Newborn infants are totally dependent on others to meet their
needs. As they grow—and experience the world, develop a sense of self, of others, of
social structure, etc. —a
self concept forms as part of their worldview. Ideally they emerge as
adults who have learned how to meet their own needs.
What are those needs? American
psychologist Abraham Maslow (1908-1970) ranked them in hierarchal
fashion, from most basic to highest, as follows:
1) physiological: air, water, food, shelter, sleep,
2) safety: feeling secure,
not feeling threatened;
3) belongingness and love;
4) self esteem and esteem by others;
5) growth needs: both cognitive and
aesthetic leading to self
In considering those "Struggling With a Basic Need:
Sustenance" (theme #24), we recognize people whose lives center
around meeting needs in Maslow's first and second categories.
Here we look at those struggling to meet higher needs: those
related to self esteem.
Whereas self concept includes understanding and appreciating
uniqueness without evaluative judgment, self
esteem measures personal worth or worthiness generally based on a
mixture of reasoned belief and emotion. To some extent—social psychologists say it is
large—your self esteem is based on your internally incorporating other
people's evaluations of you.
One can fear peers' negative evaluations and live a life of
conformity to avoid them. Or
one can internalize the negativity and magnify its importance.
Consider one account (from an NMHIC booklet) of where this can
lead: "You may be giving yourself negative messages about yourself. Many people do. These
are messages that you learned when you were young. You learned from many different sources including other
children, your teachers, family members, caregivers, even from the
media, and from prejudice and stigma in our society.
Once you have learned them, you may have repeated these negative
messages over and over to yourself, especially when you were not feeling
well or when you were having a hard time.
You may have come to believe them.
You may have even worsened the problem by making up some negative
messages or thoughts of your own. These
negative thoughts or messages make you feel bad about yourself and lower
your self-esteem." Figures
#41a and #41b provide lists of things you can do to counter this
negativity and raise your self esteem.
is full of stress and needs temporally or permanently going unmet.
Such occurrences are sources of anxiety. Psychologically healthy
individuals use assertive coping mechanisms to deal with anxiety.
They include: 1) changing the environment or situation, 2)
changing one's behavior, and, when these fail or are impossible, 3)
learning to mentally
manage the stress and minimize its internal effects.
Those with mental problems, including low self esteem, are often
unable to do any of these—especially the last one.
Instead they turn (sometimes unconsciously) to various defense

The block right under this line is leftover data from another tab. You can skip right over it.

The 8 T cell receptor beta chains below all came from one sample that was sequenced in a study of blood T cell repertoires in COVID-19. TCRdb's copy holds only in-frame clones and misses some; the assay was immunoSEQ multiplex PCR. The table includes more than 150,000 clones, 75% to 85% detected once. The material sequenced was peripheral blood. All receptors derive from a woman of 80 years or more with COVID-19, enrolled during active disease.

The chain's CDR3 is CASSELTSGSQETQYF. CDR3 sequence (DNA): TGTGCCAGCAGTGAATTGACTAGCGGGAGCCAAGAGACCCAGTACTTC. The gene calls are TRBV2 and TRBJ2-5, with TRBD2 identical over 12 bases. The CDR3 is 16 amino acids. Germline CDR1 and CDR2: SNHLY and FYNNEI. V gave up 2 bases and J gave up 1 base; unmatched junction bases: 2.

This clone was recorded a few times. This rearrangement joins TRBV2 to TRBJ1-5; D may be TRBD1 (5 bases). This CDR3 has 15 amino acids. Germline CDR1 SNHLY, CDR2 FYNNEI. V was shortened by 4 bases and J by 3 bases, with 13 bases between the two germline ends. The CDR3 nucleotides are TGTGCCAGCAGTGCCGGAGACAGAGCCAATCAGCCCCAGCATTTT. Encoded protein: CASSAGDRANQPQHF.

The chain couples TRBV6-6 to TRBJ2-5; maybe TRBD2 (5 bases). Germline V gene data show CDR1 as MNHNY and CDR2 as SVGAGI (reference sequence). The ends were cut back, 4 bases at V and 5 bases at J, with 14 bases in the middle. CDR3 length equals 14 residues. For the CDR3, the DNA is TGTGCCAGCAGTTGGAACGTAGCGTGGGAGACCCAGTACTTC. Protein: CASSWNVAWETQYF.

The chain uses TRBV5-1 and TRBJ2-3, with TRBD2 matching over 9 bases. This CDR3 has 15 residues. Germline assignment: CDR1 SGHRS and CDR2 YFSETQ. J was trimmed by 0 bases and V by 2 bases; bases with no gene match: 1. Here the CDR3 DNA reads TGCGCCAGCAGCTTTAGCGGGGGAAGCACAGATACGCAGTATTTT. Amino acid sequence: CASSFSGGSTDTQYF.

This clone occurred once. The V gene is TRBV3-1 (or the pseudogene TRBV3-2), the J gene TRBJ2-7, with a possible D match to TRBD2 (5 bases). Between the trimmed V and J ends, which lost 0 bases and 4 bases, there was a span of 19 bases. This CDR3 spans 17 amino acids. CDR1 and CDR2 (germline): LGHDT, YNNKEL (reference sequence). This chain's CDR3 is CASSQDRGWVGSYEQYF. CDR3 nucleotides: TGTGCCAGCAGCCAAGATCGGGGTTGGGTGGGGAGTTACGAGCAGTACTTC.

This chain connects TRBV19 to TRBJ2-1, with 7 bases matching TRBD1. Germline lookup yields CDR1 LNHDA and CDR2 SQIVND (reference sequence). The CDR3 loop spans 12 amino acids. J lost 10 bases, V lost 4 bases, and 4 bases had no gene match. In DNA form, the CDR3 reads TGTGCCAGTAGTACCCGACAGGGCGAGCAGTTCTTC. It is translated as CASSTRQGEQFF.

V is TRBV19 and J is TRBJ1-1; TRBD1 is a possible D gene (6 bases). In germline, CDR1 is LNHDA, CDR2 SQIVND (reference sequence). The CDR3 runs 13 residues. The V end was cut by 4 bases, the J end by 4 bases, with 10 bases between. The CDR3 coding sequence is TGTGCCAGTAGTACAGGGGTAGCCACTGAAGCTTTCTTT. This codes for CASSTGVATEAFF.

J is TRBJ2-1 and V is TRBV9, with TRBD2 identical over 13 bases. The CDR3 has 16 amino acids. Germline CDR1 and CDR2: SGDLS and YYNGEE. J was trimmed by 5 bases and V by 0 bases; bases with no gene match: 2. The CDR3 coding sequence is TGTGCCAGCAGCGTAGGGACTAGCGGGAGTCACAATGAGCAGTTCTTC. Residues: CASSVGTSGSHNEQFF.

mechanisms, which are typically less effective and often serve as
stopgaps in "emergencies."
Their frequent use signals mental problems.
Thus an adult who often fantasizes, regresses or projects (his or
her own unpleasant thoughts and motives onto others) may be emotionally
immature; one who often represses unpleasant thoughts or redirects
strong feelings to a safer target (displacement) may be neurotic.
Such people suffer from a neurotic disorder or neurosis:
an emotional disturbance characterized by high levels of stress and
anxiety, depression, low
self-confidence, and/or emotional instability.
Neurotics tend to be emotionally needy. Maslow characterizes their needs as neurotic needs when
they do not promote health or growth if they are satisfied. Karen Horney (1885-1952) studied them in developing a
theory of neurosis. She
viewed neurotic needs as representing overused (often irrational or
inappropriate) strategies for coping with basic anxiety caused by
interpersonal relationships. She
identified ten such needs— including needs for affection and approval,
power, prestige, personal admiration and achievement, perfection and
unassailability, etc. While these are based on things that all humans need, in
neurotics the need is distorted and too intense. If the need is unmet, or it appears that it will not be met
in the future, this can be the source of great anxiety.
Many people with unmet needs operate in crisis mode as if some
emergency exists. While
their anxiety and inability to relax suggests the crisis is real, in
fact the emergency is often self-created.
In contrast, if truly basic needs are unmet—perhaps one is
hungry and food is not available—a real emergency exists in a life and
Why make this contrast? For two reasons—offered here in the
form of advice for those in the affluent world struggling with unmet
needs, and annually spending $billions on psychotherapy:
Finally, if the gap between your idealized
behavior and actual behavior is large—if you don't practice what you
preach—or if you ignore your conscience, the resulting guilt and
hypocrisy can damage self esteem. (See
the negative feedback model in Figure #29b, and definitions in Figure
the long run, this can matter more than the opinion of others!
Note: Figures #41a and #41b above and at the right have been adapted from the booklet Building Self Esteem—A Self Help Guide from the National Mental Health Information Center (NMHIC).
back to worldview theme #41